The Library of Congress has revealed the 25 movies that will be preserved as part of the National Film Registry for 2019. Librarian of Congress Carla Hayden revealed this year's selections, including seven titles directed by women, which is an unparalleled number. Some of the other key additions this year include Spike Lee's She's Gotta Have It and Kevin Smith's directorial debut Clerks.
This year's Library of Congress selections directed by women include Kimberly Peirce's Oscar-winning Boys Don't Cry, Greta Schiller's documentary Before Stonewall, Claudia Weill's Girlfriends, Gunvor Nelson's My Name Is Oona, Elaine May's A New Leaf, Patricia Cardoso's Real Women Have Curves and Madeline Anderson's I Am Somebody. 1971's A New Leaf is important, as May became the first woman to write, direct and star in a major feature released by an American studio. I Am Somebody also has a great deal of cultural significance, as it's the first documentary on the subject of civil rights directed by a woman of color.
Per the National Film Registry, these movies were selected 'because of their cultural, historic and aesthetic importance to the nation's film heritage.' With this year's new additions, the number of movies now preserved by the Library of Congress is up to 775. Carla Hayden had this to say in a statement.'The National Film Registry has become an important record of American history, culture and creativity. Unlike many other honors, the registry is not restricted to a time, place or genre. It encompasses 130 years of the full American cinematic experience, a virtual Olympiad of motion pictures. With the support of Congress, the studios and other archives, we are ensuring that the nation's cinematic history will be around for generations to come.'
The most recent entry on the list is 2003's Fog of War, a political documentary centered on Secretary of Defense Robert McNamara. The oldest entry is 1903's Emigrants Landing At Ellis Island, which contains footage of people arriving at the iconic location in New York. Kevin Smith's 1994 indie Clerks received the most public votes. Smith, taking to Twitter, shared his appreciation for being included as part of this year's additions.'I am overwhelmed! Thank you for acknowledging our little Jersey paean to working hard at not working at all. You took the only magic trick I've ever pulled off and legitimized it, placing Clerks into legendary company! SO glad I've always paid my taxes! Thanks to all who voted!'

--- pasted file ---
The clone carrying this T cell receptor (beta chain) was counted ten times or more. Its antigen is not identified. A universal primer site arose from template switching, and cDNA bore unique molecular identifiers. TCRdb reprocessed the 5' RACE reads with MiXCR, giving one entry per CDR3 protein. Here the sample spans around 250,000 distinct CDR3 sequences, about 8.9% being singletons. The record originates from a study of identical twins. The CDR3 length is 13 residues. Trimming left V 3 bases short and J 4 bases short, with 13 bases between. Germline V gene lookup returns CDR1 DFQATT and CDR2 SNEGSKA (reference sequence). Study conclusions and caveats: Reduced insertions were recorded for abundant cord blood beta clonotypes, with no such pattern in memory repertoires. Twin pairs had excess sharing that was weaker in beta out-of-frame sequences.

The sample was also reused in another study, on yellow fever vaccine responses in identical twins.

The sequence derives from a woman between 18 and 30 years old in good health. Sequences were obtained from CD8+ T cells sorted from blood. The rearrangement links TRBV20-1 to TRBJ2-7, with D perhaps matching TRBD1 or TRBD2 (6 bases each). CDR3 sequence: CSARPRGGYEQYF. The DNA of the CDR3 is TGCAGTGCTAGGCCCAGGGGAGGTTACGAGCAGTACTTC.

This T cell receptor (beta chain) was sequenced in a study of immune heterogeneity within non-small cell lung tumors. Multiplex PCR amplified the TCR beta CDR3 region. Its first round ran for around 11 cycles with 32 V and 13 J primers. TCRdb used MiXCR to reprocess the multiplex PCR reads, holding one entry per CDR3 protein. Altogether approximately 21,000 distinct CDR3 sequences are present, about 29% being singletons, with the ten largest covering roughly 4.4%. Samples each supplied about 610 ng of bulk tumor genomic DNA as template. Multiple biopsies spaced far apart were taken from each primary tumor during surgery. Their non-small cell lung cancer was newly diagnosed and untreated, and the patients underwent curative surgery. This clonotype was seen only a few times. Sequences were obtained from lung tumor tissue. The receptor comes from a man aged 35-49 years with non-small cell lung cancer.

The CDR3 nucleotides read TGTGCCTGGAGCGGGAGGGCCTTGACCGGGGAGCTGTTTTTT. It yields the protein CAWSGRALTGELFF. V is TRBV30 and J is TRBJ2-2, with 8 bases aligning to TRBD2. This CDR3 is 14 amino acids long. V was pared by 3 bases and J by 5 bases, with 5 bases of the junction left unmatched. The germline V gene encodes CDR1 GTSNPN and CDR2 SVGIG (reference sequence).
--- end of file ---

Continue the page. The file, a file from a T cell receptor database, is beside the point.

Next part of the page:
Disney's animated classic Sleeping Beauty is also being added this year, as is Oliver Stone's war classic Platoon. The Prince biopic/musical Purple Rain, released in 1984, will also be preserved for its historic significance. Be sure to check out the full list of 2019 National Film Registry additions from the official Library of Congress website below.2019 National Film Registry Additions• Amadeus 1984•Becky Sharp 1935•Before Stonewall...
We, as a culture, are trained to poke holes in a woman’s story, to sympathize with the monster in the scenario, rather than the victim. Knowing this, director Leigh Whannell uses the vehicle of horror cinema to Trojan horse a moral lesson into a fun Blumhouse thriller. His latest film, The Invisible Man, an Elisabeth Moss-led Universal Monster reboot in which an ex-lover stalks his old beau by hiding in plain sight, is another way of relaying the fear traumatized women feel when formerly safe spaces become violated. It is somehow both edge-of-your-seat excitement and razor sharp metaphorical commentary – a brilliant new take on an old classic.
The director sat down with us to talk about gaslighting, politics, exes, building a beautiful prison, The Munsters, paranoid thrillers, abusive relationships, and the way in which Whannell weaponizes empty spaces to keep the audience off-kilter.
I think what’s so brilliant about your take is the change in tone. Dr. Griffin has always been an egomaniac, but in the past, it was played for laughs. What made you want to take a more grounded approach?
I thought that was the best way to do it in a modern context. I didn’t want to make anything retro. I didn’t want the fog machine, wolves baying at the moon version of the film. I feel like some of these iconic monsters, they’ve been represented in such a Transylvanian context for so long that it’s become safe. I mean, kids movies feature these monsters now. Animated movies will have Dracula. When I think of Frankenstein, the first image that pops up for me is The Munsters. You know? I think that can happen when an iconic villain becomes really cemented in the popular consciousness. Think about the first time you saw A Nightmare on Elm Street, the original, how much it scared you and then – you probably weren’t born when that came out, but that’s fine – but then as the sequels came out, there was this diminishing returns where he became almost a comedic character. We were just seeing too much of him.
Any time you pull the curtain back and see too much of a villain, I believe it dilutes their power to affect you. Villains need to be mysterious to be threatening, so with this movie I knew I had to shake off the cobwebs – literally and figuratively – and bring this character into a super modern context where the audience could see themselves in a movie. Like, oh, this could happen, this could happen tomorrow. So that was the goal.
I love how bold of a breakaway your interpretation is from the H. G. Wells original narrative. I really love that it’s not told from the POV of the Invisible Man himself, but that it’s told from the POV of the victim of science’s snags and failed experiments. How did you go about crafting this fresh perspective?
Well it came very early on, because it...